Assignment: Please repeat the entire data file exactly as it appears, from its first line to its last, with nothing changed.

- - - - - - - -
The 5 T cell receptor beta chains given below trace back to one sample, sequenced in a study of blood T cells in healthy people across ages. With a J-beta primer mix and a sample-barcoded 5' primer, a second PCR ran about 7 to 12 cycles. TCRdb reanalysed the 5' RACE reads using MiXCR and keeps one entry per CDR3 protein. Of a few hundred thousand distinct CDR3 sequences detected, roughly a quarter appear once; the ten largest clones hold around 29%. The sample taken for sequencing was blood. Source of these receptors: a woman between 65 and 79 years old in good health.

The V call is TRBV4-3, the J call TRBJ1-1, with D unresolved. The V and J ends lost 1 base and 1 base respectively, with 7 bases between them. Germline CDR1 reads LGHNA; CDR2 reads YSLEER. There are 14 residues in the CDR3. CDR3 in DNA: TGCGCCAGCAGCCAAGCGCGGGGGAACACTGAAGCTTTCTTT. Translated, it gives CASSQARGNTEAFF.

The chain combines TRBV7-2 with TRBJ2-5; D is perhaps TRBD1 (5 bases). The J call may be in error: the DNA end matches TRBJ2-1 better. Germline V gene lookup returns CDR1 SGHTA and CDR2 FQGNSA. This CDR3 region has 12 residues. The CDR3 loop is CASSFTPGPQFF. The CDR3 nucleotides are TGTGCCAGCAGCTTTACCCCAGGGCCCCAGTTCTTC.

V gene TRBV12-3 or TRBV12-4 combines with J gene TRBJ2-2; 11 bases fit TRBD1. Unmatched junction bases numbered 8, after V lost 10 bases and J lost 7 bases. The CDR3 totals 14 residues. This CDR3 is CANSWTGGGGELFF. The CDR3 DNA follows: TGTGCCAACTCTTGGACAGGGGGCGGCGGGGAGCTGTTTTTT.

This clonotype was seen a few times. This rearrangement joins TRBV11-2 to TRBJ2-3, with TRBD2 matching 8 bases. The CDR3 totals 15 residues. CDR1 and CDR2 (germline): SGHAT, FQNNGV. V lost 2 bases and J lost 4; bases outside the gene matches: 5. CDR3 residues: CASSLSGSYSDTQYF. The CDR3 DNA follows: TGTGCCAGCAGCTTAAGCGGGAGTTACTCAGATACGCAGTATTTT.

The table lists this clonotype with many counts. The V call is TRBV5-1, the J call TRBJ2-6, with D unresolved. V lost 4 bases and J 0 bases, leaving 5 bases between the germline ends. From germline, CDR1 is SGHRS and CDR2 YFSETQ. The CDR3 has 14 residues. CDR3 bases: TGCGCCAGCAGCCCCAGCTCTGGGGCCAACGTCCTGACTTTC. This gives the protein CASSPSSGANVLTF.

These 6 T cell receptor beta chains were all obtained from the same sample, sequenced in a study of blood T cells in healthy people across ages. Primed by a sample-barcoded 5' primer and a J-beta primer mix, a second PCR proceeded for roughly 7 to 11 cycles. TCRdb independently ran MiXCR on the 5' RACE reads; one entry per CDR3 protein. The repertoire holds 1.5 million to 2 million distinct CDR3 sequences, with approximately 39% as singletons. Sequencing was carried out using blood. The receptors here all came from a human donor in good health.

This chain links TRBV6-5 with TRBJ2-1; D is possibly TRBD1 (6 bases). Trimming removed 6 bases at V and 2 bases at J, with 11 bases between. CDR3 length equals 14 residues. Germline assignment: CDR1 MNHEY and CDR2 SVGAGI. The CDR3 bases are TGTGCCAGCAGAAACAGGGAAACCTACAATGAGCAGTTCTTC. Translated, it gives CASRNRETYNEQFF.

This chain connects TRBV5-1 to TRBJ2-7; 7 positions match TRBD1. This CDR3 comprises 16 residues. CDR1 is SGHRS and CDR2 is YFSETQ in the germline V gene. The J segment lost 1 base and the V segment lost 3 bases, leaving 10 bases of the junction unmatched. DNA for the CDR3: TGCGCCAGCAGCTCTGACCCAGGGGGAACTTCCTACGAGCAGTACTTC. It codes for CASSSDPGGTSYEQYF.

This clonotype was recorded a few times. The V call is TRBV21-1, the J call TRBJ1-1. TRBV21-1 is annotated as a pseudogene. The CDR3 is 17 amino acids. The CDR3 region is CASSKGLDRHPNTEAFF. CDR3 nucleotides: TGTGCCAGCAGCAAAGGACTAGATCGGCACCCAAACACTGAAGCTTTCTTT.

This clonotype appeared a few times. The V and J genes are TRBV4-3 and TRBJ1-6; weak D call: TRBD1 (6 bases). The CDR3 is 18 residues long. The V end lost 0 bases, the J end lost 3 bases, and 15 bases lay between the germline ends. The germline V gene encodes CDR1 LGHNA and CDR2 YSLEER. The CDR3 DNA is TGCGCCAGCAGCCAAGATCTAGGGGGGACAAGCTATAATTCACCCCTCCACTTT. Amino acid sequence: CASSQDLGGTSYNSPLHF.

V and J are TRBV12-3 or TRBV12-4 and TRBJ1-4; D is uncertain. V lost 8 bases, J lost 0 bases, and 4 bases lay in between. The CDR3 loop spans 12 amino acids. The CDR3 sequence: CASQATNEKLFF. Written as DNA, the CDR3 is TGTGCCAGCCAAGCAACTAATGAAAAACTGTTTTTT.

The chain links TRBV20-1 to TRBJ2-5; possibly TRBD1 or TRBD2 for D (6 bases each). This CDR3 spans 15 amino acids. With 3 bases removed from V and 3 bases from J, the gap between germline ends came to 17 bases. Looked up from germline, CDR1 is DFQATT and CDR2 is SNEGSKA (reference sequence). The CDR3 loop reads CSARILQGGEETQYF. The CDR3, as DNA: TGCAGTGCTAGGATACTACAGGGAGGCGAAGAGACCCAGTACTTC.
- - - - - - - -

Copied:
The 5 T cell receptor beta chains given below trace back to one sample, sequenced in a study of blood T cells in healthy people across ages. With a J-beta primer mix and a sample-barcoded 5' primer, a second PCR ran about 7 to 12 cycles. TCRdb reanalysed the 5' RACE reads using MiXCR and keeps one entry per CDR3 protein. Of a few hundred thousand distinct CDR3 sequences detected, roughly a quarter appear once; the ten largest clones hold around 29%. The sample taken for sequencing was blood. Source of these receptors: a woman between 65 and 79 years old in good health.

The V call is TRBV4-3, the J call TRBJ1-1, with D unresolved. The V and J ends lost 1 base and 1 base respectively, with 7 bases between them. Germline CDR1 reads LGHNA; CDR2 reads YSLEER. There are 14 residues in the CDR3. CDR3 in DNA: TGCGCCAGCAGCCAAGCGCGGGGGAACACTGAAGCTTTCTTT. Translated, it gives CASSQARGNTEAFF.

The chain combines TRBV7-2 with TRBJ2-5; D is perhaps TRBD1 (5 bases). The J call may be in error: the DNA end matches TRBJ2-1 better. Germline V gene lookup returns CDR1 SGHTA and CDR2 FQGNSA. This CDR3 region has 12 residues. The CDR3 loop is CASSFTPGPQFF. The CDR3 nucleotides are TGTGCCAGCAGCTTTACCCCAGGGCCCCAGTTCTTC.

V gene TRBV12-3 or TRBV12-4 combines with J gene TRBJ2-2; 11 bases fit TRBD1. Unmatched junction bases numbered 8, after V lost 10 bases and J lost 7 bases. The CDR3 totals 14 residues. This CDR3 is CANSWTGGGGELFF. The CDR3 DNA follows: TGTGCCAACTCTTGGACAGGGGGCGGCGGGGAGCTGTTTTTT.

This clonotype was seen a few times. This rearrangement joins TRBV11-2 to TRBJ2-3, with TRBD2 matching 8 bases. The CDR3 totals 15 residues. CDR1 and CDR2 (germline): SGHAT, FQNNGV. V lost 2 bases and J lost 4; bases outside the gene matches: 5. CDR3 residues: CASSLSGSYSDTQYF. The CDR3 DNA follows: TGTGCCAGCAGCTTAAGCGGGAGTTACTCAGATACGCAGTATTTT.

The table lists this clonotype with many counts. The V call is TRBV5-1, the J call TRBJ2-6, with D unresolved. V lost 4 bases and J 0 bases, leaving 5 bases between the germline ends. From germline, CDR1 is SGHRS and CDR2 YFSETQ. The CDR3 has 14 residues. CDR3 bases: TGCGCCAGCAGCCCCAGCTCTGGGGCCAACGTCCTGACTTTC. This gives the protein CASSPSSGANVLTF.

These 6 T cell receptor beta chains were all obtained from the same sample, sequenced in a study of blood T cells in healthy people across ages. Primed by a sample-barcoded 5' primer and a J-beta primer mix, a second PCR proceeded for roughly 7 to 11 cycles. TCRdb independently ran MiXCR on the 5' RACE reads; one entry per CDR3 protein. The repertoire holds 1.5 million to 2 million distinct CDR3 sequences, with approximately 39% as singletons. Sequencing was carried out using blood. The receptors here all came from a human donor in good health.

This chain links TRBV6-5 with TRBJ2-1; D is possibly TRBD1 (6 bases). Trimming removed 6 bases at V and 2 bases at J, with 11 bases between. CDR3 length equals 14 residues. Germline assignment: CDR1 MNHEY and CDR2 SVGAGI. The CDR3 bases are TGTGCCAGCAGAAACAGGGAAACCTACAATGAGCAGTTCTTC. Translated, it gives CASRNRETYNEQFF.

This chain connects TRBV5-1 to TRBJ2-7; 7 positions match TRBD1. This CDR3 comprises 16 residues. CDR1 is SGHRS and CDR2 is YFSETQ in the germline V gene. The J segment lost 1 base and the V segment lost 3 bases, leaving 10 bases of the junction unmatched. DNA for the CDR3: TGCGCCAGCAGCTCTGACCCAGGGGGAACTTCCTACGAGCAGTACTTC. It codes for CASSSDPGGTSYEQYF.

This clonotype was recorded a few times. The V call is TRBV21-1, the J call TRBJ1-1. TRBV21-1 is annotated as a pseudogene. The CDR3 is 17 amino acids. The CDR3 region is CASSKGLDRHPNTEAFF. CDR3 nucleotides: TGTGCCAGCAGCAAAGGACTAGATCGGCACCCAAACACTGAAGCTTTCTTT.

This clonotype appeared a few times. The V and J genes are TRBV4-3 and TRBJ1-6; weak D call: TRBD1 (6 bases). The CDR3 is 18 residues long. The V end lost 0 bases, the J end lost 3 bases, and 15 bases lay between the germline ends. The germline V gene encodes CDR1 LGHNA and CDR2 YSLEER. The CDR3 DNA is TGCGCCAGCAGCCAAGATCTAGGGGGGACAAGCTATAATTCACCCCTCCACTTT. Amino acid sequence: CASSQDLGGTSYNSPLHF.

V and J are TRBV12-3 or TRBV12-4 and TRBJ1-4; D is uncertain. V lost 8 bases, J lost 0 bases, and 4 bases lay in between. The CDR3 loop spans 12 amino acids. The CDR3 sequence: CASQATNEKLFF. Written as DNA, the CDR3 is TGTGCCAGCCAAGCAACTAATGAAAAACTGTTTTTT.

The chain links TRBV20-1 to TRBJ2-5; possibly TRBD1 or TRBD2 for D (6 bases each). This CDR3 spans 15 amino acids. With 3 bases removed from V and 3 bases from J, the gap between germline ends came to 17 bases. Looked up from germline, CDR1 is DFQATT and CDR2 is SNEGSKA (reference sequence). The CDR3 loop reads CSARILQGGEETQYF. The CDR3, as DNA: TGCAGTGCTAGGATACTACAGGGAGGCGAAGAGACCCAGTACTTC.